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Gut It Out: Laxative Abuse Mimicking Distal Renal Tubular Acidosis


Sidler, Marius; Mohebbi, Nilufar; Hoorn, Ewout J; Wagner, Carsten A (2019). Gut It Out: Laxative Abuse Mimicking Distal Renal Tubular Acidosis. Kidney & Blood Pressure Research:Epub ahead of print.

Abstract

BACKGROUND: Distal renal tubular acidosis (dRTA) can be inherited or acquired.
CASE PRESENTATION: Here, we describe the case of a 45-year-old female patient with non-anion gap metabolic acidosis, hypokalemia, and alkaline urine. She had a history of rheumatoid arthritis and kidney stones and failed to acidify urine upon the fludrocortisone and furosemide test. Therefore, the diagnosis of dRTA secondary to an autoimmune disease was made. A kidney biopsy was examined for markers of acid-secretory intercalated cells. Surprisingly, no obvious difference in the relative number of acid-secretory intercalated cells or in the distribution of major proteins involved in acid secretion was found. Furthermore, increasing doses of potassium citrate failed to correct the hypokalemia and acidosis. Since these findings were rather atypical for autoimmune dRTA, alternative causes of her hypokalemia and metabolic acidosis were sought. The patient was found to chronically consume laxatives, which can also cause kidney stones and may result in a false-positive urinary acidification test.
CONCLUSION: Chronic laxative abuse may mimic dRTA and should therefore be considered in unexplained hypokalemia with non-anion gap metabolic acidosis.

Abstract

BACKGROUND: Distal renal tubular acidosis (dRTA) can be inherited or acquired.
CASE PRESENTATION: Here, we describe the case of a 45-year-old female patient with non-anion gap metabolic acidosis, hypokalemia, and alkaline urine. She had a history of rheumatoid arthritis and kidney stones and failed to acidify urine upon the fludrocortisone and furosemide test. Therefore, the diagnosis of dRTA secondary to an autoimmune disease was made. A kidney biopsy was examined for markers of acid-secretory intercalated cells. Surprisingly, no obvious difference in the relative number of acid-secretory intercalated cells or in the distribution of major proteins involved in acid secretion was found. Furthermore, increasing doses of potassium citrate failed to correct the hypokalemia and acidosis. Since these findings were rather atypical for autoimmune dRTA, alternative causes of her hypokalemia and metabolic acidosis were sought. The patient was found to chronically consume laxatives, which can also cause kidney stones and may result in a false-positive urinary acidification test.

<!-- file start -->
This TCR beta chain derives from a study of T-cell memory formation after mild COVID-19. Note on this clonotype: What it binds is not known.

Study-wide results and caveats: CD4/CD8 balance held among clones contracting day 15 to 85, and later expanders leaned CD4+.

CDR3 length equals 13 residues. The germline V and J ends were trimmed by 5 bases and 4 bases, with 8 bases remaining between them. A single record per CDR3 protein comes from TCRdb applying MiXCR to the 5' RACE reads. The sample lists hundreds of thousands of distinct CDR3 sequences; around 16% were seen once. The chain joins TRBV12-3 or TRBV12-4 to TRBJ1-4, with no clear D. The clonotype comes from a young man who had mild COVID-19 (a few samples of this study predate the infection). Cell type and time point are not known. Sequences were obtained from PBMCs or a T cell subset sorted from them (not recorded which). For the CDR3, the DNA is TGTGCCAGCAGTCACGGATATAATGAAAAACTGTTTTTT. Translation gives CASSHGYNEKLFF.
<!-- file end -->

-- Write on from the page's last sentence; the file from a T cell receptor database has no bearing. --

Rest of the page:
CONCLUSION: Chronic laxative abuse may mimic dRTA and should therefore be considered in unexplained hypokalemia with non-anion gap metabolic acidosis.

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Additional indexing

Item Type:Journal Article, refereed, original work
Communities & Collections:04 Faculty of Medicine > University Hospital Zurich > Clinic for Nephrology
04 Faculty of Medicine > Institute of Physiology
07 Faculty of Science > Institute of Physiology
Dewey Decimal Classification:570 Life sciences; biology
610 Medicine & health
Language:English
Date:3 September 2019
Deposited On:24 Sep 2019 12:47
Last Modified:25 Sep 2019 00:46
Publisher:Karger
ISSN:1420-4096
OA Status:Gold
Free access at:Publisher DOI. An embargo period may apply.
Publisher DOI:https://doi.org/10.1159/000501855
PubMed ID:31480048

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